Amazon’s kickstarted the smart speaker market with the original Echo, way back in late-2014. Like many of the company’s hardware offerings, it was very much a utilitarian device. The first Echo was smart first and speaker a distant second.
Echo’s how slowly gotten better in the sound department over time, but the arrival Apple’s HomePod and Google’s Home Max have highlighted the lack of real quality speaker in the Echo lineup. Amazon eventually added the Link, Amp, Sub
The Echo Studio is every bit Amazon’s take on the HomePod, with all the good, the bad and the everything else that entails. While it’s certainly the most premium Echo speaker Amazon has offered to date, the Studio isn’t exactly what one would deem a premium speaker. The build quality and materials don’t feel on-par with that of Apple’s. But that’s to be expected for a product that starts at $100 less.
Amazon’s almost certainly made the right move by undercutting the HomePod. A $300 speaker would be an extremely difficult sell from Amazon. Hovering at just under $200 feels like a good spot for the Echo Studio to live, especially when one factors in Amazon’s frequent hardware discounts.
At first glance, the Studio looks a bit like the HomePod, with roughly the same dimensions. It’s significantly larger than a standard Echo, but not so larger that it wouldn’t fit comfortably on most desks or shelves. There’s a signature large light ring around the top, along with a quartet of physical buttons: Mic on/off (turning the light ring red), volume up and down and the “Action” button for trigger Alexa manually.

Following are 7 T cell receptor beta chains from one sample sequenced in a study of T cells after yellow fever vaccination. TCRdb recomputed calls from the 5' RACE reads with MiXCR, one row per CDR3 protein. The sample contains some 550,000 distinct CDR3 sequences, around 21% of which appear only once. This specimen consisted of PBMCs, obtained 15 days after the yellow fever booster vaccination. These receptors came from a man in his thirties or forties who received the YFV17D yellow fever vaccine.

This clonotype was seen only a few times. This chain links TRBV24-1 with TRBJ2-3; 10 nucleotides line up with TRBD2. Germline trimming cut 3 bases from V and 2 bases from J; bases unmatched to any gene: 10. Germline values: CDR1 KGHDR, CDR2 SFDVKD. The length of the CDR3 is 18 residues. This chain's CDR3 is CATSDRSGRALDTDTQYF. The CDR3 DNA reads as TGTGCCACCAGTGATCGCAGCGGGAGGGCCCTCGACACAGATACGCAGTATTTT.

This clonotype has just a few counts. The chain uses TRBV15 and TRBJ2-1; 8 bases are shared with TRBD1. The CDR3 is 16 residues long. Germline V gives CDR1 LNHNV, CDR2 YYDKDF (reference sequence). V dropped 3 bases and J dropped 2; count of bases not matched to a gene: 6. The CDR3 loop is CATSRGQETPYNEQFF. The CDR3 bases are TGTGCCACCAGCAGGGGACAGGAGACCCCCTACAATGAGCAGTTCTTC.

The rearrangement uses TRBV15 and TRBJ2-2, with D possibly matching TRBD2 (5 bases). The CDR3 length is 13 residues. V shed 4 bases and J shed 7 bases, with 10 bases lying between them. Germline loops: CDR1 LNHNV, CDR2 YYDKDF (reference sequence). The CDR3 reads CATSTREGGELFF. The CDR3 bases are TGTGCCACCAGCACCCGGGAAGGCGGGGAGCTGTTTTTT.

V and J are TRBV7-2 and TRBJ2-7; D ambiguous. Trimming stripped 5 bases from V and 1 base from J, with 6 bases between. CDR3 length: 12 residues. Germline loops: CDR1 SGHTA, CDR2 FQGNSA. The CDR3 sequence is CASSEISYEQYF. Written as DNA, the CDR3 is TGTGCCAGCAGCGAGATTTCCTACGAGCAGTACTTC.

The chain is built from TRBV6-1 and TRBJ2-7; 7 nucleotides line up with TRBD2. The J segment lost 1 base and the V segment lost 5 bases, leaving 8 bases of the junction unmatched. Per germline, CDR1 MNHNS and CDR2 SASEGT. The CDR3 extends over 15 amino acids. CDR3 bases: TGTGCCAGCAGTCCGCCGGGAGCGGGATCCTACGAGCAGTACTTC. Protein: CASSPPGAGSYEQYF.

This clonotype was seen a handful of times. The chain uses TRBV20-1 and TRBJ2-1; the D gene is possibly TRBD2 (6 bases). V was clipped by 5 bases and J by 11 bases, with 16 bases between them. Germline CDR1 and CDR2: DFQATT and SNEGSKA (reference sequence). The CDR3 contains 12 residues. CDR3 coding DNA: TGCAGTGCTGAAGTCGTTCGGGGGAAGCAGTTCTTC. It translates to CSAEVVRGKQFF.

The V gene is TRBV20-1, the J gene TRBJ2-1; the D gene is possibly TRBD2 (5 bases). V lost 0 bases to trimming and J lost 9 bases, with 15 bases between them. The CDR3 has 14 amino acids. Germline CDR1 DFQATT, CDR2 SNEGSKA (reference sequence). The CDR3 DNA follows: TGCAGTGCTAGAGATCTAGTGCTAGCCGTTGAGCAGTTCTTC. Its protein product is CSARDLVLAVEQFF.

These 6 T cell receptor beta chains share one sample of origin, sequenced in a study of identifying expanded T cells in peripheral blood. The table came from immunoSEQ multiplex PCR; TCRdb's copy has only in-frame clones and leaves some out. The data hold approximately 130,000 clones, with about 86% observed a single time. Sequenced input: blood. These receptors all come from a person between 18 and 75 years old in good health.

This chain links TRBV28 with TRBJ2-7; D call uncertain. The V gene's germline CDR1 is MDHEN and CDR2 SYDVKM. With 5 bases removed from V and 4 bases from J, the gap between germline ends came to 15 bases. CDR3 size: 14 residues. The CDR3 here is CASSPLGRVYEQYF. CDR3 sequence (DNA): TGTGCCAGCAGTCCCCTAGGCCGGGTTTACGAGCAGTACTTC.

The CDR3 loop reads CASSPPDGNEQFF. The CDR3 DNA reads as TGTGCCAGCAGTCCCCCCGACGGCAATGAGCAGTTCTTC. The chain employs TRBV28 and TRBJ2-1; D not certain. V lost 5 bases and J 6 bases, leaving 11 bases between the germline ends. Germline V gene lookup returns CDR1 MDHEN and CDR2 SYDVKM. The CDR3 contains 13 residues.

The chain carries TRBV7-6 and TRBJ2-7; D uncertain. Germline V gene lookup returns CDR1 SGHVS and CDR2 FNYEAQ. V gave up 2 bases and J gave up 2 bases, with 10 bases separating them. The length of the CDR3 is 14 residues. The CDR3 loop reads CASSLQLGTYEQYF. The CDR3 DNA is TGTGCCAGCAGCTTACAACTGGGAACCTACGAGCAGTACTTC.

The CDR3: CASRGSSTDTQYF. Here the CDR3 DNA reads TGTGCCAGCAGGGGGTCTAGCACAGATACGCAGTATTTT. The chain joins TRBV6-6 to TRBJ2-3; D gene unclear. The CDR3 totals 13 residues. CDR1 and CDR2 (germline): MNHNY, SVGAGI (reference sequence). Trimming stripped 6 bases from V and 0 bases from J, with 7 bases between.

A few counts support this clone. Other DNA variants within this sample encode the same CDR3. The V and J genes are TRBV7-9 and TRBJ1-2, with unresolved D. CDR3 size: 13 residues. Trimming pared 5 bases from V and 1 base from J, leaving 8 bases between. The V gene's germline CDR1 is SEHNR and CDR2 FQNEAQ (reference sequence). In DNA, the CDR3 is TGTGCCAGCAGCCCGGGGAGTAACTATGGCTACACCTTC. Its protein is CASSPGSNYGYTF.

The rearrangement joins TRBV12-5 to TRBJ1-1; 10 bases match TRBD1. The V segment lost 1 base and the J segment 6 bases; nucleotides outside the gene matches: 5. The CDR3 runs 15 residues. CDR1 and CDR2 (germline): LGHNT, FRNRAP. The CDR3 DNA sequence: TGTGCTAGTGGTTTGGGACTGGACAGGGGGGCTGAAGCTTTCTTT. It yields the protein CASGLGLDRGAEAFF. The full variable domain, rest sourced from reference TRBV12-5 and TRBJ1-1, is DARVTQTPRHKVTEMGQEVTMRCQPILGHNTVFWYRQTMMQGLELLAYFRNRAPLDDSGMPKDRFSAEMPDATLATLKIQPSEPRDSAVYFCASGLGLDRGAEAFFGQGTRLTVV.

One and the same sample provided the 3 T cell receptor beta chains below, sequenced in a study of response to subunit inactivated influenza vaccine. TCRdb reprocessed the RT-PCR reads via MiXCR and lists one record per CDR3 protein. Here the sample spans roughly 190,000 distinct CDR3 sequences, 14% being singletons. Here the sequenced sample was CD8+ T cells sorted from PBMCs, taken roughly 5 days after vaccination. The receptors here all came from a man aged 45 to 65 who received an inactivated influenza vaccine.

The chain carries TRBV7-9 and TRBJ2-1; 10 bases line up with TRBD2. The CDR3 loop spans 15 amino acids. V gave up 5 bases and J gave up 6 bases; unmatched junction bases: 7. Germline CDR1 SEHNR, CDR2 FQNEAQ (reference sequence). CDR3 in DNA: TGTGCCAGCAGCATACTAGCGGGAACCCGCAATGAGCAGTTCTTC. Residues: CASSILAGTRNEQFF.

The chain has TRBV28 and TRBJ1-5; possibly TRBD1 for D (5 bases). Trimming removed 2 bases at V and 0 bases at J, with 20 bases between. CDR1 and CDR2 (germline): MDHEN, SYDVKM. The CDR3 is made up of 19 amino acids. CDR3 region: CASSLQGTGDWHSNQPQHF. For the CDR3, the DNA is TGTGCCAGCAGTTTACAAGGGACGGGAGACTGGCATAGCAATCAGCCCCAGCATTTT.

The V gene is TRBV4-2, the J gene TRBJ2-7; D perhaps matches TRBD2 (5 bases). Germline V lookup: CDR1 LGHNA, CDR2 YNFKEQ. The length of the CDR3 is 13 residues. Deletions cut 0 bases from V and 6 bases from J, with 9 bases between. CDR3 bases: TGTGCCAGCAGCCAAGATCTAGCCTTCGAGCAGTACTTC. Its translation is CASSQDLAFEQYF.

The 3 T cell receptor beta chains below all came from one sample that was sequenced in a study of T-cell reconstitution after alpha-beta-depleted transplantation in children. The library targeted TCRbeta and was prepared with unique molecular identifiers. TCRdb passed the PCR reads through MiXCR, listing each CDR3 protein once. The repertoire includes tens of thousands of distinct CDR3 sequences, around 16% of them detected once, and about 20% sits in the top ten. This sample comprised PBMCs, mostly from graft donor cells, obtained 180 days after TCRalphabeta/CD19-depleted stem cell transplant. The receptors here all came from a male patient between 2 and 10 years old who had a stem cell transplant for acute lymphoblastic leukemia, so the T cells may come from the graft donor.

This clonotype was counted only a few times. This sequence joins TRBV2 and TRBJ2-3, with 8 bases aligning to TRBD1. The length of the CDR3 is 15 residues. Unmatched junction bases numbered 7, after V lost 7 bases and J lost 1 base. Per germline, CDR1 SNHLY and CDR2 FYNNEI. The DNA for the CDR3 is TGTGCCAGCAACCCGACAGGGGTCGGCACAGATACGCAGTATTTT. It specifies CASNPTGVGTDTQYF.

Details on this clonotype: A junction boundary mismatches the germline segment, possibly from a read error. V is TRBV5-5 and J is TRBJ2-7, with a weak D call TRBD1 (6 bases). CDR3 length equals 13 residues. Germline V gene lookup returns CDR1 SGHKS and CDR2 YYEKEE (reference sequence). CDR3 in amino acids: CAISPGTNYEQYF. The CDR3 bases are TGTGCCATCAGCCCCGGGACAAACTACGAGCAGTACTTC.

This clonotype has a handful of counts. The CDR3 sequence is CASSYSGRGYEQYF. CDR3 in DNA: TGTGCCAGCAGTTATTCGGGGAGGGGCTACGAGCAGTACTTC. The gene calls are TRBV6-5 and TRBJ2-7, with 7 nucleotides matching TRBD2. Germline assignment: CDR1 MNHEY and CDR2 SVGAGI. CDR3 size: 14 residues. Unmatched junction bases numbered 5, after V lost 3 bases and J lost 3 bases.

I will say, using Google’s devices recent does really drive home how much I like the touch based input for playing and pausing songs. That’s missing here, as with other Echo devices.
About two thirds of the way down is a large cut out that goes all the way through the speaker. This is the bass aperture, designed to max output of the downward firing woofer. And it does. There’s no lack of bass on the thing — too much for my taste, in fact. It tends to muddy rock songs.
Like the Echo Buds, the Amazon app offers control over levels, so you can adjust to your heart’s content. The Studio also nsing built-in calibration similar to competing systems to get a read on the acoustics of its surroundings. For the best sound, Amazon recommends keeping the system at least six inches from a wall. I tried a few different spots in my living room and found the sound to be good, but not quite up to other premium smart speakers.
The Studio does well with simpler playback, like Bill Evans’s jazz piano. When playing rock like the Hold Steady or hip-hop like Run the Jewels, the music costs some clarity. It does, however, get plenty loud and should more than do the job in an apartment or door room. The addition of the home theater option makes it a nice addition for users of the Fire TV, as well.
The Studio is, without question, the best and richest sound Echo to date. From a pure sound standpoint, I certainly can’t recommend it over an Apple HomePod, Sonos Move or Google Home Max, but the $199 price point fits comfortable in Amazon’s more budget-minded approach to the smart home.